Jeff Scheafnocker is very much a step-by-step kind of guy. In this way, and probably only in this way, does he bear some similarity to the fictional character of Goldilocks, who approaches one thing at a time and focuses on it in several ways before determining which is best and then moving onto the next.
For half a decade, Scheafnocker’s Three Bears Coffee has been offering Knoxville, Tenn., a variety of soundly sourced and manually roasted coffee, served only via Bunn drip pour-over machines and Toddy-style cold-brew through the window of his hitched “gypsy wagon” coffee trailer. In the coming months, Three Bears will be taking the next step into a brick-and-mortar store — although the program, for now, will hold steady.
“The whole process has been really pragmatic,” Scheafnocker told Daily Coffee News about the growth of his business. “It’s been based very much on just putting one foot in front of the other — ‘Ok, what next? Ok. What next?’ That’s where I am now, these next ‘what nexts.'” Currently, Scheafnocker has his 3-kilo US Roaster machine set up in a space he had licensed as a commercial kitchen at his residence. He’s excited to relocate that roaster to a much more spacious, conventional commercial space about 150 yards down the road. Said Scheafnocker, “My commute is only increasing marginally.”
“It’s not so much that I’m determined to have a ‘coffee shop.’ I need a better space for the roastery, and this seemed like a great opportunity to incorporate what will be more like a tasting room,” said Scheafnocker, who intends to keep the menu and the operation more or less the same throughout the transition, with intent only to expand incrementally only as dictated by the market’s demand. “The notion of Three Bears as a coffee service shop has a lot of potential, but I’m pretty trepidatious about stuff and I’d rather be lead into that business than try to draw interest where it might not currently exist.”
Speculation has never been part of the Three Bears planning model, as every step the business takes is based on certainty and grounded in reality. The name, too, actually has no relation to any fairy tales. On Three Bears’ website, visitors can see a picture of Arthur, Emma and Bud — the trio of beloved family dogs, all now passed, which were the Scheafnockers’ original three bears. “We were local neighborhood dog-walking celebrities for a long time with those guys,” Scheafnocker recalled fondly. “We have a big shepherd named Duke now and I suppose he’s an honorary bear, but he never knew the original trio.”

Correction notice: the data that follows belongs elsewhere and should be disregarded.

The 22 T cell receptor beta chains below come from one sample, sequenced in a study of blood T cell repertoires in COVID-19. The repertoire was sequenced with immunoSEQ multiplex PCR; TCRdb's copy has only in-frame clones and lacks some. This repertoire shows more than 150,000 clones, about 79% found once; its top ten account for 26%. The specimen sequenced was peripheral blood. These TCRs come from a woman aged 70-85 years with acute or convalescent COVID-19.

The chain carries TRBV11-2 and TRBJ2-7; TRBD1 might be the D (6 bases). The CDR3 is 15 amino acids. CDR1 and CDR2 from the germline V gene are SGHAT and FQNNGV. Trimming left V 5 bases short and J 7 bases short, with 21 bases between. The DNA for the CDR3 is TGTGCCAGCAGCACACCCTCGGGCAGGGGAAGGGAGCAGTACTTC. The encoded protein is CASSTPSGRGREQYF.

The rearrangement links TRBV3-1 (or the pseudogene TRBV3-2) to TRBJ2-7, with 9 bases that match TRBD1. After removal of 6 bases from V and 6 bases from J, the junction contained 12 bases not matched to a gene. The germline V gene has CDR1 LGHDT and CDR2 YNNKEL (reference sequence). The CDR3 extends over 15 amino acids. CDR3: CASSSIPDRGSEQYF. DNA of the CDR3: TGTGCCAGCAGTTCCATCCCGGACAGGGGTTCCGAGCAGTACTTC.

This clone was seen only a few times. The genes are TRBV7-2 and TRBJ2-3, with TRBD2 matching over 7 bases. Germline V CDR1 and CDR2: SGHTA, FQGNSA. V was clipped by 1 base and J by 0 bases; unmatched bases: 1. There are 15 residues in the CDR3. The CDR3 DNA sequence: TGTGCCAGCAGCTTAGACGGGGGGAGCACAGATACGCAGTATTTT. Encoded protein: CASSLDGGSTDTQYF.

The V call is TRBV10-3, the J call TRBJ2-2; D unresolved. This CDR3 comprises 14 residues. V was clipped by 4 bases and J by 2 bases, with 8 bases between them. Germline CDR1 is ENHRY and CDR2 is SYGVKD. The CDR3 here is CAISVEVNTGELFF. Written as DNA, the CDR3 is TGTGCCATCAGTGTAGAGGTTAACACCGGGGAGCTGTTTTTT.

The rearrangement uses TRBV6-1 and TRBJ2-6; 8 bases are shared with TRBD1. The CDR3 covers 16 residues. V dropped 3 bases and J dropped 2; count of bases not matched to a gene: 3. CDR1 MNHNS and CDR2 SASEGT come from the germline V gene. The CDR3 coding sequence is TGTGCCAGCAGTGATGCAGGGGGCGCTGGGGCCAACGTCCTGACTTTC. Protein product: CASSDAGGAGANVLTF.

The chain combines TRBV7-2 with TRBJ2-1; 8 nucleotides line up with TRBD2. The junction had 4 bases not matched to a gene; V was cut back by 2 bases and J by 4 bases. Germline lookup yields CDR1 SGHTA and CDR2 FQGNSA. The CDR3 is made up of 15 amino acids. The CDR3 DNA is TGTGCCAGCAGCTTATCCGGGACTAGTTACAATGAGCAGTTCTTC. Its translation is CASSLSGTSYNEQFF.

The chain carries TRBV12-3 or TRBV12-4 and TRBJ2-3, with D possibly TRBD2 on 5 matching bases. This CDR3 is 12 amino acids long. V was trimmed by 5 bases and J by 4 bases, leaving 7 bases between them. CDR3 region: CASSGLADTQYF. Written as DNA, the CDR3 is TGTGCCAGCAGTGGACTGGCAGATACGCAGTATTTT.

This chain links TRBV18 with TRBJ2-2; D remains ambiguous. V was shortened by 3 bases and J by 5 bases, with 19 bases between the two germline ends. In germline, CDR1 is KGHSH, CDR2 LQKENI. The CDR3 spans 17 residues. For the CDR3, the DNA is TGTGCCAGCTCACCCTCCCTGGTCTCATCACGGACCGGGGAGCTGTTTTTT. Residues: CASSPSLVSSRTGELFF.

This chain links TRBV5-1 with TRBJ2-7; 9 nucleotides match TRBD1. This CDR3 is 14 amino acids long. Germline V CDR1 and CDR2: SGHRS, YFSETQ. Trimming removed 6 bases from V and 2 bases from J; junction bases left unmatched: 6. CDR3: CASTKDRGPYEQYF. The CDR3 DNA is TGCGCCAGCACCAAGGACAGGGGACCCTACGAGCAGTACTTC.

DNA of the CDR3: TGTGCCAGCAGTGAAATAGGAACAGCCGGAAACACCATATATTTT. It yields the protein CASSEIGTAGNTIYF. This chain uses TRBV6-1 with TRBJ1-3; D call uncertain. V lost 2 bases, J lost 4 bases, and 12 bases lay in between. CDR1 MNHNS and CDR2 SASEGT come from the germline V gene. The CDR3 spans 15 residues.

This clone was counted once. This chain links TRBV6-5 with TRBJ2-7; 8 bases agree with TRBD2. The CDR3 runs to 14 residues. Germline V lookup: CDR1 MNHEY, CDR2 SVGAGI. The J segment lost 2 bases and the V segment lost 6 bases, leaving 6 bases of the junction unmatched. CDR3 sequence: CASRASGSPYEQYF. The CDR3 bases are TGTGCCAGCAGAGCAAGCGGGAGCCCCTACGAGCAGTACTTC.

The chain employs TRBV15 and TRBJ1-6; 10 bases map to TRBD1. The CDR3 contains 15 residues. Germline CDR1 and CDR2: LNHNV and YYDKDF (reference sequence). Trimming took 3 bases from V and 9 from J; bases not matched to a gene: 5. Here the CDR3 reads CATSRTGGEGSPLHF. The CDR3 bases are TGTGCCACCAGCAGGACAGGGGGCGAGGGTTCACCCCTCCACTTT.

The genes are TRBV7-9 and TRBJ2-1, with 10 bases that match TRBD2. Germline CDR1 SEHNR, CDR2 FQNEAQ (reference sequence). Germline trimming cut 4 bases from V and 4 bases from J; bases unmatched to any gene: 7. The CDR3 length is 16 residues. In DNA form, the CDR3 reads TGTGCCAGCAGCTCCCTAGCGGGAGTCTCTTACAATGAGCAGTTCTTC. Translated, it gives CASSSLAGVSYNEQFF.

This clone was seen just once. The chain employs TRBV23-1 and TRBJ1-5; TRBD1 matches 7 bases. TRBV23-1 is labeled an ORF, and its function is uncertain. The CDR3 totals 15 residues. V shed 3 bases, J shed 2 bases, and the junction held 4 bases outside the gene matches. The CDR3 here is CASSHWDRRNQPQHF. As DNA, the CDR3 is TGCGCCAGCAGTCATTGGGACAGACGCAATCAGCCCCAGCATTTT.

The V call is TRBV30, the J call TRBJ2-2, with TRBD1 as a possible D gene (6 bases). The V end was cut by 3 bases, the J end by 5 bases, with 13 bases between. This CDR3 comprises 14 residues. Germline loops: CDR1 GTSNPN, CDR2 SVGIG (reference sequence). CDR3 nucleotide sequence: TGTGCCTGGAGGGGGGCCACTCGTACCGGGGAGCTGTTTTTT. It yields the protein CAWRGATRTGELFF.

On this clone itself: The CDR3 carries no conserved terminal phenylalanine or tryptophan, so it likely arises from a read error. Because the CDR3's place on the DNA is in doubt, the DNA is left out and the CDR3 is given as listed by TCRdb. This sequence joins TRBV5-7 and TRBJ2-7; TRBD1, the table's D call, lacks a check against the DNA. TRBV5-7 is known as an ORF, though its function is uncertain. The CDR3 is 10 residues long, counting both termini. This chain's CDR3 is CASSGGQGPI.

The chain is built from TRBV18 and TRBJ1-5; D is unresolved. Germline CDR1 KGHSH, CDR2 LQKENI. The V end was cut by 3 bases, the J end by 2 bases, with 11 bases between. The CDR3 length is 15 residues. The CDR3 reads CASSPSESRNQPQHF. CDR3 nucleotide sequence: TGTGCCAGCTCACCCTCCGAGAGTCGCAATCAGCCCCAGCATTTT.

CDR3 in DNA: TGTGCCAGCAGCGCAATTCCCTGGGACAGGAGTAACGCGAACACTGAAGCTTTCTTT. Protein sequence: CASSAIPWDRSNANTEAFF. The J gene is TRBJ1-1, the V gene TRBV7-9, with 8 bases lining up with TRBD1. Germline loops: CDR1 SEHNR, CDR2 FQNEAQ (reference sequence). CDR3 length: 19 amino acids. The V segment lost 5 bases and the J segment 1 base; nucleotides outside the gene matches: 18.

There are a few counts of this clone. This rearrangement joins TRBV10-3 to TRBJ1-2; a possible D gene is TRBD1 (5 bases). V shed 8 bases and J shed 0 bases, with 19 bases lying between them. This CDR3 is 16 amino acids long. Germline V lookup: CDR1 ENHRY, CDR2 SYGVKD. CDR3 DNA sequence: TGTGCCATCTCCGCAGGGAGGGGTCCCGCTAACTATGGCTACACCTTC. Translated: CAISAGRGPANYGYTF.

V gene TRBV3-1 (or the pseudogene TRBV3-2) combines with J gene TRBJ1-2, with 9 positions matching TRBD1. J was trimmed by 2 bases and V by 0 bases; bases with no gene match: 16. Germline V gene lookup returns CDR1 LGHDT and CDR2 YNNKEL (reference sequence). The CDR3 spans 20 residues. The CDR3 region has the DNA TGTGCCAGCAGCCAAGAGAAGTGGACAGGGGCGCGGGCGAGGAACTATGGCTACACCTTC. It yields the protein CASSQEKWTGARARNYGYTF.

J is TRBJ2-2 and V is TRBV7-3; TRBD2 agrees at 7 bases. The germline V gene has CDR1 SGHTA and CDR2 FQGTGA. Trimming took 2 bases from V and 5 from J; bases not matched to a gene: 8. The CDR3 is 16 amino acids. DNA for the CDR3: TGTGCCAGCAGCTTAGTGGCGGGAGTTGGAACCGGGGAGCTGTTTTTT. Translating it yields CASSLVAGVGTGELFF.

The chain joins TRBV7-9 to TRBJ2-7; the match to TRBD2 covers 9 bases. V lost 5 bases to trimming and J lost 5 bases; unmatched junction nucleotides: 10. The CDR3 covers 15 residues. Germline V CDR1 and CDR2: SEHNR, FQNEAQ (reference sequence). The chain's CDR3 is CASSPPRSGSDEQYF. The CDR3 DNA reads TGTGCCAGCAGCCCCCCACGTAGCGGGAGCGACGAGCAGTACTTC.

Scheafnocker describes the neighborhood of the future home of Three Bears Coffee as one that’s not seen much investment in terms of re-development, although it’s not derelict or isolated either, and recently there’s been a rise in attention and activity. A new municipal park is slated to be built in the area and plenty of bicycle traffic already flows through to Knoxville’s nearby “urban wilderness” bike trails. The new commercial building, where Scheafnocker hopes to set up within the coming month or two, will also house a brewery and a restaurant.
Three Bears sources its green coffees from Royal Coffee, both West and New York, as well as a sort of farm-direct import from a cooperative in Nayarit, Mexico. “I hesitate to use that language, because that’s just sort of a lightning rod,” said Scheafnocker, while agreeing that it is essentially a direct transaction with representatives of the growing cooperative. He originally conceived of a wholesale-only business, but quickly recognized that serving the coffee in some form was a requirement, as most people enjoy a taste before buying the beans. Said Scheafnocker, “I do a huge amount of business just in cups of coffee.”
A good number of those cups fly through Three Bears’ mobile stand at the bustling Market Square Farmers Market on Wednesdays and Fridays, where long lines dictate speedy service, ruling out more time-consuming brew methods like manual pourovers or espresso drinks. “Honestly, espresso has never been much of my focus. I know that especially in the current world of coffee that probably sounds like total sacrilege,” said Scheafnocker. “It’s kind of a whole other facet of coffee stuff, which is wonderful, but I don’t find it to be crucial.”
This species of brew-method purism stems back to the years in which the seeds of his interest in coffee first took root, manually brewing coffee for himself in college, then learning the stories behind coffee. Years later, as notions of a business started translating into action, Scheafnocker followed his interests in logical consequence. He traced his favorite coffee back to its origin farms and cooperatives, then started sourcing coffees from similarly conscientious growers and roasting on small consumer-type machines for himself and his friends. The activity evolved up to the 3-kilo US Roasters machine he uses today, and brewing remains a very straightforward activity. “I wasn’t really a coffee shop kind of guy,” he said. “I didn’t spend a lot of time in coffee shops, I didn’t really obsess about milk-based drinks. The bean, the coffee itself, brewed in any number of ways other than espresso was very fascinating to me.”
In the long run, Scheafnocker foresees a time when he may need to upgrade to a bigger a US Roaster machine, as demand from the farmers market and numerous wholesale accounts already seems to support it. Said Scheafnocker, “In the process of this move, I may be finding that I’m busting at the seams a little bit.”